Which Golf Tips to Follow, And Which to Avoid

People ask me all the time how they can sift through the morass of conflicting golf advice they hear in the golf media, from tip givers, and various teaching pros. I tell them the advice should be able to pass two tests:

  1. If you pick several all time great players at random, nearly all of them should do it .
  2. The person spouting it should be able to demonstrate and hit a good shot.

After all, do you really want to be applying something to your swing that fewer than 5 great golfers in the history of the game have done? Or something the advice-giver cannot do themselves? And if it’s such a good move, why did so few figure it out? And if it’s such a good thing, why can’t the advisor do it?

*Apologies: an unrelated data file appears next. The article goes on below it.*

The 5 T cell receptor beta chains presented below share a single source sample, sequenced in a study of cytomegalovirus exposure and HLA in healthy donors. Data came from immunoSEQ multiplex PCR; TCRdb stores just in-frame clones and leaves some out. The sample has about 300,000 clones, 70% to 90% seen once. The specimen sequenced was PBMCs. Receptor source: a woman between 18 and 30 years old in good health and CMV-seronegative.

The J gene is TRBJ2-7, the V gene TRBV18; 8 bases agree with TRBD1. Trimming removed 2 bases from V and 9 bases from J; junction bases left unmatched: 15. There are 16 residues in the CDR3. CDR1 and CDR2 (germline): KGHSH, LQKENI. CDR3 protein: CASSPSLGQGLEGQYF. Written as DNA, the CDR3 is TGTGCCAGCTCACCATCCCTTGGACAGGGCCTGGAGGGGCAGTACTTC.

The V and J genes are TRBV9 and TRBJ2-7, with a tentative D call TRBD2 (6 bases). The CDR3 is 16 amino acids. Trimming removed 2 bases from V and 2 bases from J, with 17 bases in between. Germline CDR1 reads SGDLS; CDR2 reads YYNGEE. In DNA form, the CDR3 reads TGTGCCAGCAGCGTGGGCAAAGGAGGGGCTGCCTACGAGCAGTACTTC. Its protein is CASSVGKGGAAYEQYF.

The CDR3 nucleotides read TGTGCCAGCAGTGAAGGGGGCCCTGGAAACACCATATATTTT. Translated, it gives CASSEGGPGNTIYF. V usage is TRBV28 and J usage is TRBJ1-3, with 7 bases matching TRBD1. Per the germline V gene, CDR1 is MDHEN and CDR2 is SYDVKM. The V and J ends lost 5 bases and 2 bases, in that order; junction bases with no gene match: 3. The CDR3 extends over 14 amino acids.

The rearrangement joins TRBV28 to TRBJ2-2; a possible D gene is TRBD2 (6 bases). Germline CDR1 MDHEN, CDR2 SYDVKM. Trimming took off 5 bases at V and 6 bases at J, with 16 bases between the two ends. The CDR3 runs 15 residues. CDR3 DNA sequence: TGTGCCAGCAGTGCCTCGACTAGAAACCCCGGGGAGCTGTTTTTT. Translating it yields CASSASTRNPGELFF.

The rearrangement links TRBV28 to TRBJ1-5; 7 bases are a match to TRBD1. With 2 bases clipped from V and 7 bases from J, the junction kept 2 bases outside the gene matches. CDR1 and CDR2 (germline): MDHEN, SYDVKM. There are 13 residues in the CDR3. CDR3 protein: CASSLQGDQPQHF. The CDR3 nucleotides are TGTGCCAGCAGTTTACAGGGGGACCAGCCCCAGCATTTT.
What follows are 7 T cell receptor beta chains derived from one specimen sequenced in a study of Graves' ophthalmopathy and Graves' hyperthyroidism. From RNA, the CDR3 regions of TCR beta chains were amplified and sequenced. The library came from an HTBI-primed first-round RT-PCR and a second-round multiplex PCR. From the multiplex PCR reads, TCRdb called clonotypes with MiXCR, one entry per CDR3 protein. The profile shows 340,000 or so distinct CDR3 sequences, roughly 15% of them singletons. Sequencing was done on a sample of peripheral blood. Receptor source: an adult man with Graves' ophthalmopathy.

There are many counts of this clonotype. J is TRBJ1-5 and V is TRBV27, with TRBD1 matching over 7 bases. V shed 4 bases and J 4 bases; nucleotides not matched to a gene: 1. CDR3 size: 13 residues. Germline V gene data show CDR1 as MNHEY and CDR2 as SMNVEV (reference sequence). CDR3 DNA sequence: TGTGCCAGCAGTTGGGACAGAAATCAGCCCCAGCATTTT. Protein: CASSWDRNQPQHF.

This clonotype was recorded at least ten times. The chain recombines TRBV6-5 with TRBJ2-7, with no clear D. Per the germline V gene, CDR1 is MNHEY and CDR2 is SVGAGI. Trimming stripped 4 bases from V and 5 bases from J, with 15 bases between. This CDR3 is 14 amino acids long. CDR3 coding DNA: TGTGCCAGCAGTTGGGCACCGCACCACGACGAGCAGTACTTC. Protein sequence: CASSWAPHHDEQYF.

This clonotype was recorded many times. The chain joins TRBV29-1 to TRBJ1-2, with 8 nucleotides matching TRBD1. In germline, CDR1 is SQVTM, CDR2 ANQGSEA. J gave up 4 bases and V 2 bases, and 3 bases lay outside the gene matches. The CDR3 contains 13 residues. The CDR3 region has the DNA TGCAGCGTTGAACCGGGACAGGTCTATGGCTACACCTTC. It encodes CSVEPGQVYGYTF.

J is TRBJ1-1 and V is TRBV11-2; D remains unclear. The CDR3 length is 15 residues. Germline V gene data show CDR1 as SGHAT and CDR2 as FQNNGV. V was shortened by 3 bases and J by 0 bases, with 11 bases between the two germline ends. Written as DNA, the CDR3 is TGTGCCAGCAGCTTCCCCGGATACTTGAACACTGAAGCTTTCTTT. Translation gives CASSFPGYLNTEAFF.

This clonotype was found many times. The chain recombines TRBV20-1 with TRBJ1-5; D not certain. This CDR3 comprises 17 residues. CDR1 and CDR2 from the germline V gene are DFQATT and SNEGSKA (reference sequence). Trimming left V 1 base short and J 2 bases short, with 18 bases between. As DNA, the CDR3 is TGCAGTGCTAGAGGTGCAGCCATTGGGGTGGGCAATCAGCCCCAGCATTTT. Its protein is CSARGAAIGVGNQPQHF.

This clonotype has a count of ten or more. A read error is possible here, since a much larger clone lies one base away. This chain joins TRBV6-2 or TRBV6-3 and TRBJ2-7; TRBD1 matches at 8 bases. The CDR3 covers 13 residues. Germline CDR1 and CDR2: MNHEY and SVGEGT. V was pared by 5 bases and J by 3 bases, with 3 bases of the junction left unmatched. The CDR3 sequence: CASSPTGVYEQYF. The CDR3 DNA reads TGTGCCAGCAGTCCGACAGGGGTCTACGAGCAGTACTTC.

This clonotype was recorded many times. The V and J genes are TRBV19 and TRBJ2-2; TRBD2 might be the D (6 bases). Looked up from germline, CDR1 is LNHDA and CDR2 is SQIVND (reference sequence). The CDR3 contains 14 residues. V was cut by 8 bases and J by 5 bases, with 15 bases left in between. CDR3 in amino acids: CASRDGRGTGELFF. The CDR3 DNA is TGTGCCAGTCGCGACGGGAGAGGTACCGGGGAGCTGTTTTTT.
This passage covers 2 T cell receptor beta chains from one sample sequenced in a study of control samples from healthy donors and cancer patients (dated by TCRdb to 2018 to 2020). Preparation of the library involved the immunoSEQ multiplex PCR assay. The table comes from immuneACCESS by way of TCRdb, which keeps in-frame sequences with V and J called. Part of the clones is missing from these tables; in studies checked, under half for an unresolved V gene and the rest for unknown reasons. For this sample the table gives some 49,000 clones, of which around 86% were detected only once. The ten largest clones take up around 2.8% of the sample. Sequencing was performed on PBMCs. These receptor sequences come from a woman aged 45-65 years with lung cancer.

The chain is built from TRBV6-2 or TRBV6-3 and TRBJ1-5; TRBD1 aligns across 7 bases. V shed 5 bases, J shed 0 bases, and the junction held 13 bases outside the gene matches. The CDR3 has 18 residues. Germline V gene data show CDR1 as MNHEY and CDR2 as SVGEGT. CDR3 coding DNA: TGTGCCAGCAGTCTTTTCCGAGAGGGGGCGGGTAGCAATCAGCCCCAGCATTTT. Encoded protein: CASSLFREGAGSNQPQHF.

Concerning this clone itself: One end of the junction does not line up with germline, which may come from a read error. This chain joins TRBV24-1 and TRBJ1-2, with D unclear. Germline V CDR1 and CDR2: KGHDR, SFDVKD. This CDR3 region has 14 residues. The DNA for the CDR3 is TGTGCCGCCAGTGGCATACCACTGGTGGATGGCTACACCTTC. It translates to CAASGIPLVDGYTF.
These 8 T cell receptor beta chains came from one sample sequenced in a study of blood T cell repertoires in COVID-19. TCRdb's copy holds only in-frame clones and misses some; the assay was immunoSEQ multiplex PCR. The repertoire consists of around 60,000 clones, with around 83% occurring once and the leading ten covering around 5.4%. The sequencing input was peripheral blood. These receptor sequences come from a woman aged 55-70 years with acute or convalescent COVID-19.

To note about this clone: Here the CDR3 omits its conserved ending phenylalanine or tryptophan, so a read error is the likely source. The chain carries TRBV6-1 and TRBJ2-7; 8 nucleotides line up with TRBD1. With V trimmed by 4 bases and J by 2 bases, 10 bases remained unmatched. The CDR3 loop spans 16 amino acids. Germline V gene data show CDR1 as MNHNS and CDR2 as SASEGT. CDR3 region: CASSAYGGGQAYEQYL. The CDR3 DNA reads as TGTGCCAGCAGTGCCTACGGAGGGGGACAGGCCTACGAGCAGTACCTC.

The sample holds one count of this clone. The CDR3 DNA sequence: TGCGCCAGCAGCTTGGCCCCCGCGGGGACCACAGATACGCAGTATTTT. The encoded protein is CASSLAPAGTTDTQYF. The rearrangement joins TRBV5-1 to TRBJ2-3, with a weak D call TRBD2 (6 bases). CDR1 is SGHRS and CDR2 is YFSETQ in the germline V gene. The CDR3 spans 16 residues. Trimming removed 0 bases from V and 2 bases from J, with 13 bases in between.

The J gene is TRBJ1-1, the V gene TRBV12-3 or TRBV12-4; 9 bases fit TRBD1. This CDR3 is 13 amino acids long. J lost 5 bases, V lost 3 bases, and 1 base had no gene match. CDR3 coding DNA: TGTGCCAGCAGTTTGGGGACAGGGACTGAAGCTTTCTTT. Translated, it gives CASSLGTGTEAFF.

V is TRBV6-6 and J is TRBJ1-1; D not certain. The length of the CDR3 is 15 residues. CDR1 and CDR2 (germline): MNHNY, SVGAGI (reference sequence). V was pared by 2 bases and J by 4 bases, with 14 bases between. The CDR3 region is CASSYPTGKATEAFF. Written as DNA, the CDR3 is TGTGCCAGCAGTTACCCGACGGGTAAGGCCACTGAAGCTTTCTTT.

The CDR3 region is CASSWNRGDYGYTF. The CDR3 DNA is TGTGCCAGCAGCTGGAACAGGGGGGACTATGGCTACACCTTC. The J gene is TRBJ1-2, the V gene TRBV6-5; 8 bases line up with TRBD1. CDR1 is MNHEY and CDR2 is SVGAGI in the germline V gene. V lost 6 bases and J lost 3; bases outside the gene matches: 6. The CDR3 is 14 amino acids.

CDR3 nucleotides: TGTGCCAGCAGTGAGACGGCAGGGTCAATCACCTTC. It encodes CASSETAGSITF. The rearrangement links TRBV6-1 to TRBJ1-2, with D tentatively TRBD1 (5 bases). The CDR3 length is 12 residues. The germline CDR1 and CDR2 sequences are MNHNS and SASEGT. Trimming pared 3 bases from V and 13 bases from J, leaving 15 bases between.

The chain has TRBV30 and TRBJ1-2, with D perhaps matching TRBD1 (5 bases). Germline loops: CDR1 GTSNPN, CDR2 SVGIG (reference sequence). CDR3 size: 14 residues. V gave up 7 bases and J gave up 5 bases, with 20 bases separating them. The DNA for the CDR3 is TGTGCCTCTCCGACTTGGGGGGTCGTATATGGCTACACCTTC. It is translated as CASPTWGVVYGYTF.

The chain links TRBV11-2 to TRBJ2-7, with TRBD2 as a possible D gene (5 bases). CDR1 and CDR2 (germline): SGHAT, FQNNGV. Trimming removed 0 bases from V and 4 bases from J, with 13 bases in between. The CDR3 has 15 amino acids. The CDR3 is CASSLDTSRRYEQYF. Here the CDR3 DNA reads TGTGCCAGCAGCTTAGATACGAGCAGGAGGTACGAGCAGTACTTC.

Amateur golfers are prone to “seeking”, and unfortunately, there’s a line around the block of people willing to heed their call. Golf is a difficult game, and it doesn’t take much bad advice to ruin a swing. When I look at the endless parade of “new and revolutionary” teaching concepts that have been introduced in my lifetime, usually one of two things are true:

  1. It’s not actually a new idea at all. At best, it’s a legitimately new way of teaching an old idea
  2. It’s new because it’s terrible and nobody should be doing it

Obviously there are exceptions, but most concepts fall into one of two categories.



1 Comment

  1. Ira Shoff

    thanks, there’s an admitted 18 handicap selling books on Amazon, on Facebook and boldly offering golf lessons on Facebook. His story is he got Hogan’s Secret from a student of Hogan. I nearly puke watching this play out.


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